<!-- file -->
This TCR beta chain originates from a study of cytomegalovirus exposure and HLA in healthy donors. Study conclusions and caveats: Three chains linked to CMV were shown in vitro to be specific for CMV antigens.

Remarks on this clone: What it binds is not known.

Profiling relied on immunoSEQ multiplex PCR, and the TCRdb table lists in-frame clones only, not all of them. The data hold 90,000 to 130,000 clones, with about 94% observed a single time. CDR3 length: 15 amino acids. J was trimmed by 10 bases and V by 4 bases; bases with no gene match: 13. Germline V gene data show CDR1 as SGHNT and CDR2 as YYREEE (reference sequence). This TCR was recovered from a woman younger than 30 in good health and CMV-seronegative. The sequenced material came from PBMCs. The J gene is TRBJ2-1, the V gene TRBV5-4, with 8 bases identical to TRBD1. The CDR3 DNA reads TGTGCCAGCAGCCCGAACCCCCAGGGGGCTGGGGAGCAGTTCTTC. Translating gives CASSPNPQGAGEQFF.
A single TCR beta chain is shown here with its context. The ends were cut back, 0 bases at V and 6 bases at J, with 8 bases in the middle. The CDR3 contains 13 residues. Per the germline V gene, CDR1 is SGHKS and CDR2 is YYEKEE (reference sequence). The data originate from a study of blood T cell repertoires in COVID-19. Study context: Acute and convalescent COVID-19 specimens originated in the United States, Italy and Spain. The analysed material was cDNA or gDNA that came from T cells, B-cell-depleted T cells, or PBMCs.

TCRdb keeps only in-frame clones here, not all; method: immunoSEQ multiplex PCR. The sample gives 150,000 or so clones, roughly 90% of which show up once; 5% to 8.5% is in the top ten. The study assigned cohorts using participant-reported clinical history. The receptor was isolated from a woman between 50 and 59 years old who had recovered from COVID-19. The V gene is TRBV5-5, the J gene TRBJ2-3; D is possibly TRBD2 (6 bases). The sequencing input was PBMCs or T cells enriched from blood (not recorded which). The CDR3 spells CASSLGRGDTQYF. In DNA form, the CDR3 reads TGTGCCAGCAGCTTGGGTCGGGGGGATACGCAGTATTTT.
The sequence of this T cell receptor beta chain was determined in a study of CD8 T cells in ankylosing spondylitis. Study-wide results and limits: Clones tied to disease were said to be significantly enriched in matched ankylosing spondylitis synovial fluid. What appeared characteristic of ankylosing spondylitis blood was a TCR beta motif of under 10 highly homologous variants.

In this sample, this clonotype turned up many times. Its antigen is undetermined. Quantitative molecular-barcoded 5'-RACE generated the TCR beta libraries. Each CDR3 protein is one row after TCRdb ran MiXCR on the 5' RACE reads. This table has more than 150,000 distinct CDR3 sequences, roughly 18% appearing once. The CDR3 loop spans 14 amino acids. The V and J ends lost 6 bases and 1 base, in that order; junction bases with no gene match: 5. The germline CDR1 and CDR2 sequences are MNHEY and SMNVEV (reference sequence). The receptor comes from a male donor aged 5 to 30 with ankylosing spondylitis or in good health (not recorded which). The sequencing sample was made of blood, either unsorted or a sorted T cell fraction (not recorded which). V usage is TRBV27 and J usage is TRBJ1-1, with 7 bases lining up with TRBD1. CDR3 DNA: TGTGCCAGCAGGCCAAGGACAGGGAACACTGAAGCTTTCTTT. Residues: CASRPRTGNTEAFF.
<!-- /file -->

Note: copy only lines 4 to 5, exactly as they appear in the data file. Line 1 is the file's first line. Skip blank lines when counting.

A single TCR beta chain is shown here with its context. The ends were cut back, 0 bases at V and 6 bases at J, with 8 bases in the middle. The CDR3 contains 13 residues. Per the germline V gene, CDR1 is SGHKS and CDR2 is YYEKEE (reference sequence). The data originate from a study of blood T cell repertoires in COVID-19. Study context: Acute and convalescent COVID-19 specimens originated in the United States, Italy and Spain. The analysed material was cDNA or gDNA that came from T cells, B-cell-depleted T cells, or PBMCs.

TCRdb keeps only in-frame clones here, not all; method: immunoSEQ multiplex PCR. The sample gives 150,000 or so clones, roughly 90% of which show up once; 5% to 8.5% is in the top ten. The study assigned cohorts using participant-reported clinical history. The receptor was isolated from a woman between 50 and 59 years old who had recovered from COVID-19. The V gene is TRBV5-5, the J gene TRBJ2-3; D is possibly TRBD2 (6 bases). The sequencing input was PBMCs or T cells enriched from blood (not recorded which). The CDR3 spells CASSLGRGDTQYF. In DNA form, the CDR3 reads TGTGCCAGCAGCTTGGGTCGGGGGGATACGCAGTATTTT.